In addition to preventing many NTDs, food fortification has provided valuable information about how much folic acid is needed to prevent these birth defects. The 2 major clinical trials of folic acid supplementation conducted in the 1990s had used doses twice12and 10 times1 the recommended dietary allowance (RDA), but the USPHS thought that those doses were too high to recommend for the general population. The USPHS selected a dose of 400 µg (the RDA) as the target dose because that was the amount in typical multivitamins, and multivitamins had shown a protective association in case-control studies. Fortification is estimated to provide 163 µg per day on average to the target population.13 If this dose were sufficient to prevent folate-related NTDs, it would demonstrate that prevention is possible without exposing the general population to high doses of folic acid. As the USPSTF points out,5 models using blood folate concentrations to estimate the optimal dose show that 400 µg per day may be needed.14 Clinical data, however, show large reductions in NTD rates in countries that fortify foods at the same level as the United States.10
Two studies have examined whether taking supplements has been associated with any additional protection in the US population in the fortification era.15,16 It is noteworthy that both have shown that women who had infants with NTDs were no less likely to take supplements than women who had unaffected infants. These results suggest that food fortification at the current modest level is preventing most, if not all, folate-related NTDs. The 400 to 800 µg per day recommended by the USPSTF may be more than is needed to prevent NTDs. If the amount of folic acid currently being added to food is sufficient, concerns regarding excess exposure in the nontarget population in countries where food is fortified with folic acid might be reduced.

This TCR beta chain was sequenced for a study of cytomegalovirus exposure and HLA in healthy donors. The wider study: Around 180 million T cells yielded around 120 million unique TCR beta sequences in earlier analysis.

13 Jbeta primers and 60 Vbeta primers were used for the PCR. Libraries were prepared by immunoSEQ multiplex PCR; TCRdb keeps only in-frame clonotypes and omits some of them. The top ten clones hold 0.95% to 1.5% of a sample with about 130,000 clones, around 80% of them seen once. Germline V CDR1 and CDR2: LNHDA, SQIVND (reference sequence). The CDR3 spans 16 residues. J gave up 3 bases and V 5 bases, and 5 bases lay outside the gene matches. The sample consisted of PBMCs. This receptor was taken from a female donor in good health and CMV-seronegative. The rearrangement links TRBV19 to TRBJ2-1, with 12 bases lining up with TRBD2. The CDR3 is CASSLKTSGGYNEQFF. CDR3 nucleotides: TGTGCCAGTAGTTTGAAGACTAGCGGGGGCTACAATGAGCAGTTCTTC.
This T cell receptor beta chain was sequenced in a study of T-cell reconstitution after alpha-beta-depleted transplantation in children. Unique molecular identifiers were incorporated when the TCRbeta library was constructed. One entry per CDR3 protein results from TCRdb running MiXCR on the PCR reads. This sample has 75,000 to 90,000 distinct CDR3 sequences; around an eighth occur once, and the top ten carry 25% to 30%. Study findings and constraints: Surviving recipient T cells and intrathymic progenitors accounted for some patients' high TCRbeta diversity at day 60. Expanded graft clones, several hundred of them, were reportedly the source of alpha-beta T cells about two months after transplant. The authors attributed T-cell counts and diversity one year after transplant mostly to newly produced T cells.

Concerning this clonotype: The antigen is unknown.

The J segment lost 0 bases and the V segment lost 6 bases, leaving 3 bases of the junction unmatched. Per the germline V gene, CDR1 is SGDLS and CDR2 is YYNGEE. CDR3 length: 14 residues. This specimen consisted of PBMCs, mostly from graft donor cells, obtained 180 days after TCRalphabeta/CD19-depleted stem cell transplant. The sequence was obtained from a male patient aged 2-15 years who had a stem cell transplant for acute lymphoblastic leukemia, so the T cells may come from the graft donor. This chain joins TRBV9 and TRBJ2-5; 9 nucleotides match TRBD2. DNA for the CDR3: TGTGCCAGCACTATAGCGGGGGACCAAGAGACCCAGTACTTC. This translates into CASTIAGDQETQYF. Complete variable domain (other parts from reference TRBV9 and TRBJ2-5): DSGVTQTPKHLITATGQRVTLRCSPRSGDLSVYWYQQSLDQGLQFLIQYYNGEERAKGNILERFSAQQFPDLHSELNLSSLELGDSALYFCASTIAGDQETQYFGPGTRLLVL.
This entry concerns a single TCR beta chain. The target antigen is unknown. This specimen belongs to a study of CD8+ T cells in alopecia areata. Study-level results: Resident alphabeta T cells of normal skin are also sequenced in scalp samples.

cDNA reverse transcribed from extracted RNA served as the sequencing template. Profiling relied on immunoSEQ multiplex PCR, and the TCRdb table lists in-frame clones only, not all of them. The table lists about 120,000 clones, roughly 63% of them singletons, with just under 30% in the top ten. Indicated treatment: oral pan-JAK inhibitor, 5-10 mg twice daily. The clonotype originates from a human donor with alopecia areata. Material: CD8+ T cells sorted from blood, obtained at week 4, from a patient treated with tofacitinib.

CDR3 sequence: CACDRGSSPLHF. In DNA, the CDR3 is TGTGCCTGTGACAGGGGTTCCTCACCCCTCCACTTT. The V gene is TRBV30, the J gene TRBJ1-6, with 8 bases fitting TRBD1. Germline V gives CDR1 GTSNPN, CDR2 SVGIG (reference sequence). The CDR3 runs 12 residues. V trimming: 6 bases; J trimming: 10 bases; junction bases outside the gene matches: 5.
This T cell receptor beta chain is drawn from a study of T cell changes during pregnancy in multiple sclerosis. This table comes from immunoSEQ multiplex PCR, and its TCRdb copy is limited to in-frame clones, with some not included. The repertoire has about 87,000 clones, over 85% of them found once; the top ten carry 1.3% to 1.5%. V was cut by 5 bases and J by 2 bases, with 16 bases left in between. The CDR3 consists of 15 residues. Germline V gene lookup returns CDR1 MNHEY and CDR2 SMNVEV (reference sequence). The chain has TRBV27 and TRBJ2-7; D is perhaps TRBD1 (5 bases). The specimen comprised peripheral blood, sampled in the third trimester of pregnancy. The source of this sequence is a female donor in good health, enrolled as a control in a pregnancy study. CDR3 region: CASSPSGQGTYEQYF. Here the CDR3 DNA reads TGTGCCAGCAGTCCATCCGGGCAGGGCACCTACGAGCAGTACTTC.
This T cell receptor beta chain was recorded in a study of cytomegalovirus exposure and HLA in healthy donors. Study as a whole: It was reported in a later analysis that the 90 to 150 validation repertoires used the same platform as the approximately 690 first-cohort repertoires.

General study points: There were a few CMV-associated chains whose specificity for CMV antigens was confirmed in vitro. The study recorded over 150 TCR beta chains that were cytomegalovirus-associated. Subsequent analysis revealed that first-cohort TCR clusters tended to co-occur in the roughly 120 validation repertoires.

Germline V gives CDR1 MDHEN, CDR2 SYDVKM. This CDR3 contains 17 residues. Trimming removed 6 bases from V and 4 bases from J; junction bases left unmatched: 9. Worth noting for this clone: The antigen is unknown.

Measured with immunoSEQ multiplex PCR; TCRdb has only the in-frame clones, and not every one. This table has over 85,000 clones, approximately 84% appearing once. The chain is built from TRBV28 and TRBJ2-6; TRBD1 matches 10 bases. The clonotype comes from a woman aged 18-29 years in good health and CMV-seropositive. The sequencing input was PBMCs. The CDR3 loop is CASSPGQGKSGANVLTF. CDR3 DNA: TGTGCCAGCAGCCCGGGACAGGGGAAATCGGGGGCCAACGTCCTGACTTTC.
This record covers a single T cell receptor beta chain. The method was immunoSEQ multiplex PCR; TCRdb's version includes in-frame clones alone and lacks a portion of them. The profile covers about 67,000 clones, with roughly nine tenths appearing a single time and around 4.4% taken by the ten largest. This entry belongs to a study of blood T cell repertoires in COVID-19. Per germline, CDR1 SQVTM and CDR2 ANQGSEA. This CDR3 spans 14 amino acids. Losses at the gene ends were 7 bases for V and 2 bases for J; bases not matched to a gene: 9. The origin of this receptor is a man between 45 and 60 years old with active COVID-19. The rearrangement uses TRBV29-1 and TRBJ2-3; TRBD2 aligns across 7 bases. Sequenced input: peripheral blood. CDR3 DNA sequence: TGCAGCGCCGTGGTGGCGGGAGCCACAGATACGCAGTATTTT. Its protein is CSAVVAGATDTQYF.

Should the USPSTF recommendation be rejected because fortified food is already providing sufficient folic acid to prevent NTDs? No. Too little is known about how folic acid prevents NTDs. For example, it is not known whether the tissue stores of folate in the developing embryo or the availability of folate in the serum during the all-important few days of neural tube closure is most important. Habitual use of folic acid supplements is a more reliable method of ensuring adequate levels than diet. In theory, a woman might not consume sufficient enriched cereal grains during the critical period of approximately 1 week when the neural tube is closing. Exactly when folate must be available also is not known. In addition, some popular diets, such as low-carbohydrate or gluten-free, may reduce exposure to grains, limiting folic acid intake.
The USPSTF recommendation that all women of childbearing age take folic acid supplements is a prudent one. Ideally, it will educate all women who are planning or capable of pregnancy to follow this recommendation and thereby reduce the risk of these severe birth defects in their infants.
Corresponding Author: James L. Mills, MD, MS, Epidemiology Branch, Division of Intramural Population Health Research, Eunice Kennedy Shriver National Institute of Child Health and Human Development, National Institutes of Health, 6710B Bldg, Room 3117, Bethesda, MD 20892 (firstname.lastname@example.org).
Conflict of Interest Disclosures: The author has completed and submitted the ICMJE Form for Disclosure of Potential Conflicts of Interest and none were reported.
Funding/Support: This research was supported by the Intramural Research Program, Eunice Kennedy Shriver National Institute of Child Health and Human Development, National Institutes of Health.
Disclaimer: The opinions expressed are the author’s and do not necessarily reflect those of the US Department of Health and Human Services.
Mills JL. Strategies for Preventing Folate-Related Neural Tube DefectsSupplements, Fortified Foods, or Both?. JAMA. 2017;317(2):144-145. doi:10.1001/jama.2016.19894